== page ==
Thursday, April 25, 2013
by Mark Blyth
The current debt and deficit panic is nothing new. It’s been a staple of American politics since the Republic’s inception. But this season it has taken a new turn. Congress, the fiscal arm of the government, is engaged in asymmetric siege warfare. On one side the Republicans want only cuts, on the other the Democrats want both cuts and tax increases. Both agree however that cuts are absolutely necessary; the only question is the timing and magnitude involved. Unfortunately, budget cuts are exactly the wrong thing to do at this moment. And before anyone throws up their hands and says “Keynesian claptrap,” there is nothing necessarily Keynesian in what I am about to say. Simple logic and arithmetic will suffice.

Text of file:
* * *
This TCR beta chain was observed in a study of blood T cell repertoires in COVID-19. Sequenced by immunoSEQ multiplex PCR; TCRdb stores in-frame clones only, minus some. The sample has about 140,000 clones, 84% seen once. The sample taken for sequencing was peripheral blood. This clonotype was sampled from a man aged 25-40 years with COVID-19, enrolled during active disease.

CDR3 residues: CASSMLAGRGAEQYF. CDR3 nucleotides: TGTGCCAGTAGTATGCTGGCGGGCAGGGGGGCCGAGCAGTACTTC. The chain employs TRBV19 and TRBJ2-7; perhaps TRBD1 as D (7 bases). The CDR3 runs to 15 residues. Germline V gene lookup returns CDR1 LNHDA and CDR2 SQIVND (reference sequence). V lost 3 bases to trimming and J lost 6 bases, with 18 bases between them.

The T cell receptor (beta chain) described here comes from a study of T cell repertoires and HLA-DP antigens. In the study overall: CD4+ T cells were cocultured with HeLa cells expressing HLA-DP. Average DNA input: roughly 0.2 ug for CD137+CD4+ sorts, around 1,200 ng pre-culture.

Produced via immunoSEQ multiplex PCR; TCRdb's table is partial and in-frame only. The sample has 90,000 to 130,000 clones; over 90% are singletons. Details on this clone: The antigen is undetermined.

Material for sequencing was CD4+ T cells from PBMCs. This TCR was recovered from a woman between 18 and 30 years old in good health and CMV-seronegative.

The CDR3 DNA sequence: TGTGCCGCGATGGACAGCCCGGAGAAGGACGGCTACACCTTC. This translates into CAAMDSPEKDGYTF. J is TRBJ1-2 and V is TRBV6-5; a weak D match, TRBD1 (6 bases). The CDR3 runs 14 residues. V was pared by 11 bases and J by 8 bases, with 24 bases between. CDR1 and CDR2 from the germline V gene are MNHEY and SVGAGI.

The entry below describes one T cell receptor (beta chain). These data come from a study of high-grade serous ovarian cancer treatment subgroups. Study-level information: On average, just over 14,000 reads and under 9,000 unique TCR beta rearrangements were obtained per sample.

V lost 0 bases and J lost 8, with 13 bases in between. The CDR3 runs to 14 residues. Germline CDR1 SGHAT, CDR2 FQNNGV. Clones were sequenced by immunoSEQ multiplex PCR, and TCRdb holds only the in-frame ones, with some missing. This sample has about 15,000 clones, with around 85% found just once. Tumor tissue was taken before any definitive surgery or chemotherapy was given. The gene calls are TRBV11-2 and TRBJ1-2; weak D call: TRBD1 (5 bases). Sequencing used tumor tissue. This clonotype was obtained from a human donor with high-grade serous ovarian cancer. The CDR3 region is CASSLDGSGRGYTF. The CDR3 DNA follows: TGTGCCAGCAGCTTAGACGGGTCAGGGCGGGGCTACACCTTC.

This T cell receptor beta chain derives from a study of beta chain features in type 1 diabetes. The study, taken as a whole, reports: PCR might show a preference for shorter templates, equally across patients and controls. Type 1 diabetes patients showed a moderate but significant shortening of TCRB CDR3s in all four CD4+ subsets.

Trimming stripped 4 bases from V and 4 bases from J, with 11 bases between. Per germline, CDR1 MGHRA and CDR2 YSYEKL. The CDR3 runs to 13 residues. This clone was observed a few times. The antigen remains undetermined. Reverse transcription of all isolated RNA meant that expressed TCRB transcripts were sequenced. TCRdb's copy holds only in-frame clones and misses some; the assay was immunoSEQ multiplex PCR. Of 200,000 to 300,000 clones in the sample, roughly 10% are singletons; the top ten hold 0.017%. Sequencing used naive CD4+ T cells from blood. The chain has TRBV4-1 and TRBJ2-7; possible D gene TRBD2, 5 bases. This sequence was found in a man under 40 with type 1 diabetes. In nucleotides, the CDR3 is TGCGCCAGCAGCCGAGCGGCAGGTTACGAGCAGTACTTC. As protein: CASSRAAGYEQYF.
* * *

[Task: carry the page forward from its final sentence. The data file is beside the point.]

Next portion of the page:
Austerity, the policy of cutting state spending to solve debt and growth problems, sells itself to us through a strange combination of morality and seduction. Its moral claim lies in the love of parsimony over prodigality that characterizes economic thought from Adam Smith onward. In this morality play, saving leads to....